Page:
Regenerative grazing

Bale Grazing

It didn’t take the cows long to finish the pasture in the side field. Spring is here, but a lot of the grass is still short in most places, fine for our micro flock of sheep but not for cows. So this weekend seemed like the perfect time to try out bale grazing in one of our poorer fields.

Bale grazing basically means allowing animals in a field to eat directly from the bale of hay or haylage. Sometimes you can unroll the bale, or just dump it on the ground. The idea is that the animals will eat some of the bale and spread and trample the rest around where it will eventually rot down, improving the organic content of the soil. In the meantime the scattered haylage provides a nice mulch for the grass seeds that hopefully you remembered to sprinkle over your field beforehand!

The field we selected for the experiment was once part of a coal mine. The underlying geology of the coal outcrops means that areas of heavy clay sit next to shaley sections, you can see the evidence on the surface with the differences in vegetation.

We selected a relatively small area which we marked out with an electric fence. It is a low lying part of the field and the heavy clay means drainage is poor. What little grass is there is very short, stunted after months of the soil being effectively waterlogged.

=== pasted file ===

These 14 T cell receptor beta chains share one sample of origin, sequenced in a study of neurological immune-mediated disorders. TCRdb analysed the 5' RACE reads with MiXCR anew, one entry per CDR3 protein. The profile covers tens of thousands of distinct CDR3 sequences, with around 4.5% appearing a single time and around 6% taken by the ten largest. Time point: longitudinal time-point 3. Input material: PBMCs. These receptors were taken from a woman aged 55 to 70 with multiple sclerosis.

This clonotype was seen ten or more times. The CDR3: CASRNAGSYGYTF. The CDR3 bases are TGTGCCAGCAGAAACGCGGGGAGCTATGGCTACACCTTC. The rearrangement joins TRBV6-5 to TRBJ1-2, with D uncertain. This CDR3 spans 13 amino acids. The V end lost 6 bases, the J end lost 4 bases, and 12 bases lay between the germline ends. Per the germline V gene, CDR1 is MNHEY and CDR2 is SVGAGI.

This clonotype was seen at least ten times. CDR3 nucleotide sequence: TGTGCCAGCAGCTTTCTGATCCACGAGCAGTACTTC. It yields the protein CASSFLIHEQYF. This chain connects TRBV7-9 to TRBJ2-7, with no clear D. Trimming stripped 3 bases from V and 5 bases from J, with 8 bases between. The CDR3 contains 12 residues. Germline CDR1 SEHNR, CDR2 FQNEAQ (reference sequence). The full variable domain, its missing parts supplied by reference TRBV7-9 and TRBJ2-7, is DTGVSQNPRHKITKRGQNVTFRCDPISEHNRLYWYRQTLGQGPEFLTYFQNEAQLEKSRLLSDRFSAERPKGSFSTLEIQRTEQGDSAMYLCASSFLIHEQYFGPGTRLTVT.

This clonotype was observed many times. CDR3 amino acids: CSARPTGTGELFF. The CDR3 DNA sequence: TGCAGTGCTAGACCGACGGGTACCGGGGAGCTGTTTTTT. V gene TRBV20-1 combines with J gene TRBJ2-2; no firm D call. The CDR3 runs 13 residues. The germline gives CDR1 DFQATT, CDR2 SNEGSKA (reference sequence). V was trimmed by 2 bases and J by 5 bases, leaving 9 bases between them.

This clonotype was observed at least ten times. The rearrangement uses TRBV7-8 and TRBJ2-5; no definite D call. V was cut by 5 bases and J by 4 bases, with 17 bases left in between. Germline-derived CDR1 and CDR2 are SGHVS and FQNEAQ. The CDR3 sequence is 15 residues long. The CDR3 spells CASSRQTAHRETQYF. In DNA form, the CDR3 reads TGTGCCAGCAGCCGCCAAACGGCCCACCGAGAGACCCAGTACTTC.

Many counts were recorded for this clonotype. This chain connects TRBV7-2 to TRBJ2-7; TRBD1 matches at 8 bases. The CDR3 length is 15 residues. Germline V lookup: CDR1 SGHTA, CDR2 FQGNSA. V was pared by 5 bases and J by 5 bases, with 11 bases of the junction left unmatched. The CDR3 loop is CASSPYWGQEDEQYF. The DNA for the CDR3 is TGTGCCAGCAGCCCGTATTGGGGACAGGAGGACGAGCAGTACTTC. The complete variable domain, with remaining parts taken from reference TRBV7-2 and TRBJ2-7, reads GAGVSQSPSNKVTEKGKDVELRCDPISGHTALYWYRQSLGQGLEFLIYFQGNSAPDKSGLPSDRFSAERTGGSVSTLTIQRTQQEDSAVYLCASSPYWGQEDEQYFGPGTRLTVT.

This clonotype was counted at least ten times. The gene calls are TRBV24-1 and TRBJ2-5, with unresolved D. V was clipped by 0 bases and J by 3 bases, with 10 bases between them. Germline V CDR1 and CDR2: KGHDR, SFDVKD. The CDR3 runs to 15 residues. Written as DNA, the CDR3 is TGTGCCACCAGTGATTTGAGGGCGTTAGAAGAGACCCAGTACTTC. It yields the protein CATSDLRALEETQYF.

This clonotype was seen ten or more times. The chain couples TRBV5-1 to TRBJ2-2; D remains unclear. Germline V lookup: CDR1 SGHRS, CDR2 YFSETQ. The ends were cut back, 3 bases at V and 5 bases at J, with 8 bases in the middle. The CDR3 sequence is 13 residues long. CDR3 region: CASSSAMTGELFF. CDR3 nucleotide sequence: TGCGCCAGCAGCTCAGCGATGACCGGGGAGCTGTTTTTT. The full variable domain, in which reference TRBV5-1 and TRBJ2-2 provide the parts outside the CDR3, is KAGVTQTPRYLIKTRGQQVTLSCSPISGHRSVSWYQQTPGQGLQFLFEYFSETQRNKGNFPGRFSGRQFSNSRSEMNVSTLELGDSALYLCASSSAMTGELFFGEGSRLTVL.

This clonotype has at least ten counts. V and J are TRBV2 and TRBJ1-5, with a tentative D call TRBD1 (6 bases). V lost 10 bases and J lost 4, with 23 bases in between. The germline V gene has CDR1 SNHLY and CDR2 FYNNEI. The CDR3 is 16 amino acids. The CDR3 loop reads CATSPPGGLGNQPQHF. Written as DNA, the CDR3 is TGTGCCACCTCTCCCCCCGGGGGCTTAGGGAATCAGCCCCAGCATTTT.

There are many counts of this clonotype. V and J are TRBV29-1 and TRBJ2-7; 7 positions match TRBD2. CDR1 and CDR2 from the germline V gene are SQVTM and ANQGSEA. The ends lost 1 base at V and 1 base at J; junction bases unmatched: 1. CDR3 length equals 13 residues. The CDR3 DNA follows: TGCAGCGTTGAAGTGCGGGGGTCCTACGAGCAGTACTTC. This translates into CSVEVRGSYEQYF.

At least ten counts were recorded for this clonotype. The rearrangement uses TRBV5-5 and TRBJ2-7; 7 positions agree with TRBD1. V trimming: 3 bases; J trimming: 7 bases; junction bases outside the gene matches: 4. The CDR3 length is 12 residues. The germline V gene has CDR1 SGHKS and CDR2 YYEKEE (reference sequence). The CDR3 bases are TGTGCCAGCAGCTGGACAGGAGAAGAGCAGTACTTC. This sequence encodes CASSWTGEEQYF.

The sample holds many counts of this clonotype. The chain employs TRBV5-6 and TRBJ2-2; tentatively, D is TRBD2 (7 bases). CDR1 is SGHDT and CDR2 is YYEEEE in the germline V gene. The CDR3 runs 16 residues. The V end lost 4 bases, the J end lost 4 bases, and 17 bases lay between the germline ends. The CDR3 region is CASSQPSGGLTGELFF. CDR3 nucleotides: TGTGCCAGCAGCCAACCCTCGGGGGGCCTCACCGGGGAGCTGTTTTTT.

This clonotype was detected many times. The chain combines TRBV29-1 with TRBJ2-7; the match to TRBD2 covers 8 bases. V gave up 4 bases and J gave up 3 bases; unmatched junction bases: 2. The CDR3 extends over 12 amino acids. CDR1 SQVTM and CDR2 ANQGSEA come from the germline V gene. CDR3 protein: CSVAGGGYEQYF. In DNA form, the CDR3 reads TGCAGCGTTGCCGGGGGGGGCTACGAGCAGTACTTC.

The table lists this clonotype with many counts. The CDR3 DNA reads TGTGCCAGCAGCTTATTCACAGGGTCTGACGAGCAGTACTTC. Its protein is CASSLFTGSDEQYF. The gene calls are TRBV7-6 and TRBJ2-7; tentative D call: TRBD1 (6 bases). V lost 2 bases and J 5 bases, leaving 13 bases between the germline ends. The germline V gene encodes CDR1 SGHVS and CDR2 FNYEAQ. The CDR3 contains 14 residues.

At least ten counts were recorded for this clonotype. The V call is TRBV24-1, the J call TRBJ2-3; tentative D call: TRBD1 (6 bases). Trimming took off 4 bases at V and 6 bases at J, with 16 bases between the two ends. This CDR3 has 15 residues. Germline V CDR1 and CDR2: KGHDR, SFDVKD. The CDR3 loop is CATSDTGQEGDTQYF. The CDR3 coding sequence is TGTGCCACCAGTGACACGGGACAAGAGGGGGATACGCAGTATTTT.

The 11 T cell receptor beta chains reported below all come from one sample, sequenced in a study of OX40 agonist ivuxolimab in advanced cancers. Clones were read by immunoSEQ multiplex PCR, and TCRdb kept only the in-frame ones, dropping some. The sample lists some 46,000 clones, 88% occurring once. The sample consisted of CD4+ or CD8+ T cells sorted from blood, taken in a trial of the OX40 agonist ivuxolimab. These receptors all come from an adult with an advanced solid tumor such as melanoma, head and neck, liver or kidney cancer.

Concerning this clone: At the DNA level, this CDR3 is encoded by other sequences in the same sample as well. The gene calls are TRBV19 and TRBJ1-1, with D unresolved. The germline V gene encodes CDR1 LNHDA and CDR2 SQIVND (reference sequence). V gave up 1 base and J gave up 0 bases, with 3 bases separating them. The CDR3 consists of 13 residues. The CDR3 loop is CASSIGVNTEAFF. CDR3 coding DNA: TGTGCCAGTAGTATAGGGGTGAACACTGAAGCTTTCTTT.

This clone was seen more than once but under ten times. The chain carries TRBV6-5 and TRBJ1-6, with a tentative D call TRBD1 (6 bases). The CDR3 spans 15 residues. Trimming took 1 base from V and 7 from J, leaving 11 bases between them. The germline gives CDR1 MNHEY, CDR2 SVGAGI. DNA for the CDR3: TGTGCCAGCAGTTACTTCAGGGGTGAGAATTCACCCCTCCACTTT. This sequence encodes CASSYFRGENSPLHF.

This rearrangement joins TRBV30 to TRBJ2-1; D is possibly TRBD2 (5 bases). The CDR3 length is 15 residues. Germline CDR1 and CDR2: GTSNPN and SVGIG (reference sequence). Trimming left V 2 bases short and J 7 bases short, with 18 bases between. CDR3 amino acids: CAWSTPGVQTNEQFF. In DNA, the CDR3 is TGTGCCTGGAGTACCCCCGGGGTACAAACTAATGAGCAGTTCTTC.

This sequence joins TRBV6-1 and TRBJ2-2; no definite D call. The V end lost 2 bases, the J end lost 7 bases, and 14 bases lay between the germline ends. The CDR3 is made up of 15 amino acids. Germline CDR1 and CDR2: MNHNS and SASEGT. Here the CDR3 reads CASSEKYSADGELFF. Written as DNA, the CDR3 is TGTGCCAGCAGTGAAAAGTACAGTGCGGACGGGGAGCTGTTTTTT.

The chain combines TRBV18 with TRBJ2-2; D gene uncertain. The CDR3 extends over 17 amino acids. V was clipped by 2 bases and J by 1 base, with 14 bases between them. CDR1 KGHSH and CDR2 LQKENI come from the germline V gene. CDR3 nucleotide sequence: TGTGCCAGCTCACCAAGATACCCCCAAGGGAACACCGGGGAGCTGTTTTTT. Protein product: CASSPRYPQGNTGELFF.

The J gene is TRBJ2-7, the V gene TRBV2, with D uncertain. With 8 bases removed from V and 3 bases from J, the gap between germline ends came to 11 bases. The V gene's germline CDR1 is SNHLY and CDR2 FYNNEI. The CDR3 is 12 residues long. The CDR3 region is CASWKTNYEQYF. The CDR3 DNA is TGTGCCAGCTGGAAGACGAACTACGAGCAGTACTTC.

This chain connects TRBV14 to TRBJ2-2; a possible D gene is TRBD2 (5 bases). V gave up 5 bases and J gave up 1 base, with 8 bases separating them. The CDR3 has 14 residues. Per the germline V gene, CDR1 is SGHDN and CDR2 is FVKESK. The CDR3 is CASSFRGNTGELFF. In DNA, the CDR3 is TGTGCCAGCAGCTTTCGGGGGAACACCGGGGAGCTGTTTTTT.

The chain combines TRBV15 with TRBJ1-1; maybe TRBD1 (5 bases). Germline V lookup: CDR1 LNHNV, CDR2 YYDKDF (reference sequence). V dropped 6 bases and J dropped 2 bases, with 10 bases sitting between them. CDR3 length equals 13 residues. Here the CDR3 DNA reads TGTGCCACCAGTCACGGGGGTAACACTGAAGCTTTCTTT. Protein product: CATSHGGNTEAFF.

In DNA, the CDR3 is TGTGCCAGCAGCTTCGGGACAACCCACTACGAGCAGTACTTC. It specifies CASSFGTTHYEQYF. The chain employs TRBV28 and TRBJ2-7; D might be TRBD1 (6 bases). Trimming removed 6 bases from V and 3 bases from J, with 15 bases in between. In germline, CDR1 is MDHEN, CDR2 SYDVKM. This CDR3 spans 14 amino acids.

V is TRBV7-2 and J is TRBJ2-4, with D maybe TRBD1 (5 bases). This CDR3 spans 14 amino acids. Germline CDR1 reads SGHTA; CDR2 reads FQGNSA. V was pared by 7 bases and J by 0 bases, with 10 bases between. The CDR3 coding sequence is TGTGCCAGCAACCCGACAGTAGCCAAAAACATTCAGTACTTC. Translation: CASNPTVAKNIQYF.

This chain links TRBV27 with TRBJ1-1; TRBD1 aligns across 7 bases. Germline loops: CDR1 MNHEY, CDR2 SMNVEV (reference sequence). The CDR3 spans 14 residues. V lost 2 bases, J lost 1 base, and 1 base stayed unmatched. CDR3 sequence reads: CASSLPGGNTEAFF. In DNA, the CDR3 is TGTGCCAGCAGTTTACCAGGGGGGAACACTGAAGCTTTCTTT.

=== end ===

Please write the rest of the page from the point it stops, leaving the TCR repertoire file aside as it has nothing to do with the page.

We tried unrolling the first bale, but we weren’t able to spread it out as far as we would have hoped. Subsequent bales have just been unwrapped and left in the enclosure. The cattle seemed to enjoy the intact bales more, pushing and rubbing against them and flinging clumps of haylage about with their curved horns.

They have made quite an impact only in a short time, and we’ll see the improvement in later years.

Regenerative grazing

Spring Grazing

The Shetlands are finally out to grass. The wet Welsh winters and our heavy clay soil means that, although some Shetlands live happily outside all year round, we prefer to keep our cattle inside over winter. They are still pasture fed, preserved in the form of a haylage crop taken from our hay fields in the summer. It was beginning to feel like a very long winter but suddenly, miraculously, we had a few days of warm sun and it was finally time to let the cows out again.

In late afternoon we ran the cattle out from the barn, down the lane and into a small field near the house. Thankfully, although obviously very excited to be outside again they remembered the drill. They quickly settled down to their first taste of fresh green pasture in more than 5 months.

For our small herd (8 head) a 1/3 ha field was too large for effective grazing so we split the field in half with an electric fence. After 36 hours they were moved into the second half of the field.